Watch now on:

Hulu

No Country for Old Men

The Coen Brothers are known for cutting even their bleakest films with moments of levity. Such isn’t the case with No Country for Old Men, however, a Western which stays true to the grim, fatalistic source material. Based on the Cormac McCarthy novel of the same name and set in Texas in the ‘80s, the plot concerns hunter Llewelyn Moss (Josh Brolin), a hunter who stumbles upon the remains of a drug deal gone wrong and a bag of money. Moss takes the money, not realizing that the bag contains a tracking device, and is quickly pursued by a Mexican cartel and Anton Chigurh (Javier Bardem), an unstoppable hitman less concerned with the money than with teaching everyone he comes across a lesson. The Coens are at the top of their game here; despite the savagery of its subject matter, this is one of the best-looking Westerns of all time. The Coens wisely leave much to the writing to McCarthy, only changing elements here and there, and actors like Bardem wring a great deal out of the sparse but heavy dialogue.

Watch now on:

Hulu

The Machinist

Christian Bale famously lost more than 60 pounds for his starring role in this psychological thriller — and it paid off. In it, Bale plays Trevor Reznik, a machinist on an assembly line who struggles with insomnia and whose negligence causes an accident at the factory, leading a coworker to lose his arm. Eventually, he loses his job, and Reznik begins to fall into a state of paranoia when he believes a series of odd events are a conspiracy to drive him insane. He must then attempt to straighten out his life, while his erratic actions continue to alienate those around him. Bale’s unwavering commitment to the role helps make this a memorable, haunting film, and Jennifer Jason Leigh provides a stellar supporting performance as a prostitute who takes pity on Trevor. Watching this movie won’t put you in a sunny state of mind, but it’s a gripping drama that deals with both perception and trauma.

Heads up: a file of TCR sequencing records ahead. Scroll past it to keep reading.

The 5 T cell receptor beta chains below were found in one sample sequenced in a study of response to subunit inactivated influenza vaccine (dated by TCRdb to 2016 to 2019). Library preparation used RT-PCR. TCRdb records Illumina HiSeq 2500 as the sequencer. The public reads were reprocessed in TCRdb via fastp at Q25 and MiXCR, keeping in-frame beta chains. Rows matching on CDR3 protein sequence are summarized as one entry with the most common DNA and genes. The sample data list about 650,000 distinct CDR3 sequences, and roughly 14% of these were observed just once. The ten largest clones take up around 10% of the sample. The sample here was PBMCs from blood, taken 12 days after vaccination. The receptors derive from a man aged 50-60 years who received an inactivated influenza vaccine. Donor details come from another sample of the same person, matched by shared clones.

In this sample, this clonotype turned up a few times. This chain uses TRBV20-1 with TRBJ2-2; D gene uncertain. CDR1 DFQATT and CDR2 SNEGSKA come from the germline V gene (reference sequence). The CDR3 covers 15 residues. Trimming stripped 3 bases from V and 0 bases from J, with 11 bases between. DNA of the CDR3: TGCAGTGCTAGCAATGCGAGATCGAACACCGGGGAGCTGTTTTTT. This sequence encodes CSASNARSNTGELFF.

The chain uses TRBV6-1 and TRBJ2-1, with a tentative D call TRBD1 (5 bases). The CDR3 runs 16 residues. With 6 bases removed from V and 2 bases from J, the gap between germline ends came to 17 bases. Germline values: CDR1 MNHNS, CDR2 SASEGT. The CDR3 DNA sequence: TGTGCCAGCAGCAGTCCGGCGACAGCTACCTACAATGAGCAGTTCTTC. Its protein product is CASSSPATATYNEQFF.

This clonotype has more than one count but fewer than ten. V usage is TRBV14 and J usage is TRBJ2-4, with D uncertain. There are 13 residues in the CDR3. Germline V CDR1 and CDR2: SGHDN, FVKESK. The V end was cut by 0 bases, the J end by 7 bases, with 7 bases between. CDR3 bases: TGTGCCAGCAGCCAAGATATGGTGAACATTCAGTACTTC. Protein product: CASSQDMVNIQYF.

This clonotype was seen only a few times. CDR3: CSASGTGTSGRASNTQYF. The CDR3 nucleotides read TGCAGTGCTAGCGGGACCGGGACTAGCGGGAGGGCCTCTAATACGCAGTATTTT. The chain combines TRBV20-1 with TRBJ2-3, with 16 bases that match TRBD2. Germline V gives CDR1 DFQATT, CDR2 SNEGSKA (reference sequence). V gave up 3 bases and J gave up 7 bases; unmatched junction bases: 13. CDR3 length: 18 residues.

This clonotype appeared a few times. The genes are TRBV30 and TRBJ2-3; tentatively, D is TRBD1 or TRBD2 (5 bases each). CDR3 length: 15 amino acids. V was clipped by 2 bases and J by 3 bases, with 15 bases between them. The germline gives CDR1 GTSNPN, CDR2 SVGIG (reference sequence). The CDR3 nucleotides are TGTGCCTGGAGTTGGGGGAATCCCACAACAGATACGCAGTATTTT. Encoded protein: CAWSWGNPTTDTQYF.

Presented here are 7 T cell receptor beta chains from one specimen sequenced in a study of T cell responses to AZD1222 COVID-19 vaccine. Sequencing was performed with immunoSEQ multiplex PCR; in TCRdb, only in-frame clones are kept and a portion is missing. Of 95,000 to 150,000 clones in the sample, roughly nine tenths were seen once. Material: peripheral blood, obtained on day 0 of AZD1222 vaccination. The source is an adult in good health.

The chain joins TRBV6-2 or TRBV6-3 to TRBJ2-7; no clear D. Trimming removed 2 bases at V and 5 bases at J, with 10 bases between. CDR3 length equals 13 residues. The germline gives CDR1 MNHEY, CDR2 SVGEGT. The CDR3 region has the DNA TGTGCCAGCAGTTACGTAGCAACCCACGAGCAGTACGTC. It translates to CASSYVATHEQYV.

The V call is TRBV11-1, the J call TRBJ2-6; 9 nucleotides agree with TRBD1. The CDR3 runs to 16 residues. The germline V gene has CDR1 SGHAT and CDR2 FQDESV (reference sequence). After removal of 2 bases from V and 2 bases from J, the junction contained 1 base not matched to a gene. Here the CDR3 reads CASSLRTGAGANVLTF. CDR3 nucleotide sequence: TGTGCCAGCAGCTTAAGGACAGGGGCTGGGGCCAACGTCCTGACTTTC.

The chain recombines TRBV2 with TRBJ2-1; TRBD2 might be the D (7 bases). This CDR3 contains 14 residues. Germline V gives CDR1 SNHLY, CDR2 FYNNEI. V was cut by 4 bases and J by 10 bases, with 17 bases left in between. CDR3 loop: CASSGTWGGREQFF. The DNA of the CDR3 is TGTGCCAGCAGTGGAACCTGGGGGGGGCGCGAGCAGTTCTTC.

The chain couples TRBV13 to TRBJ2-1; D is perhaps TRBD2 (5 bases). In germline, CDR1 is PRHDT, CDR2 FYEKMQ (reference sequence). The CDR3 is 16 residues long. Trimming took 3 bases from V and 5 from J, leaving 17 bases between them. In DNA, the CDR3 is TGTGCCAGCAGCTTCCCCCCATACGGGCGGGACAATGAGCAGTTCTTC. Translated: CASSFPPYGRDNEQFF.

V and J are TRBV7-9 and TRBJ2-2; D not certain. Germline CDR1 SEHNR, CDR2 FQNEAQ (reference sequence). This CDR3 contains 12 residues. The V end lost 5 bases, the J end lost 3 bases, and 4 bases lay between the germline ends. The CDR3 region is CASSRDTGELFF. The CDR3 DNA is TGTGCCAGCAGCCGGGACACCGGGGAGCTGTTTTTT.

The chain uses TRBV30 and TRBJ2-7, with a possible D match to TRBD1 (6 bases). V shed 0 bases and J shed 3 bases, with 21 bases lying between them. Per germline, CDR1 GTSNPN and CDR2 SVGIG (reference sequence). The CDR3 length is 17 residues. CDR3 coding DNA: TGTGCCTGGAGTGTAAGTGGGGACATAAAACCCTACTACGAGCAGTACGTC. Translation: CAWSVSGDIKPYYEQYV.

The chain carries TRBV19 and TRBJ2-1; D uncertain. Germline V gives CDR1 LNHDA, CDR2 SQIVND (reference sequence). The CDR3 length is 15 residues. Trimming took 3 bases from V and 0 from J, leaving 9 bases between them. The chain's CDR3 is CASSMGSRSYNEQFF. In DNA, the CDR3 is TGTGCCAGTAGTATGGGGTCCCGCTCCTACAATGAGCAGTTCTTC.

Watch now on:

Hulu

Across the Universe

Across the Universe is a musical, psychotropic trip through the minds of the Beatles, visualized via a series of creatively choreographed vignettes and strung together to make a patchwork story. The film follows six main characters: Jude (Jim Sturgess), Lucy (Evan Rachel Wood), Max, Sadie, JoJo, and Prudence. Their stories weave together and apart throughout the movie, while the musical numbers — of which there are more than 30 — either reflect the events in the plot or actually move the plot forward. If you’re not a Beatles fan, the film is probably not worth your time, as the story feels fragmented and only slightly compelling, but it’s an absolute wonder if you like the group’s music. Guest spots from Bono, Joe Cocker, and more also help to liven up a few of the songs, though the main cast does an excellent job on vocals for the majority of musical numbers.

Watch now on:

Hulu

Leaving Las Vegas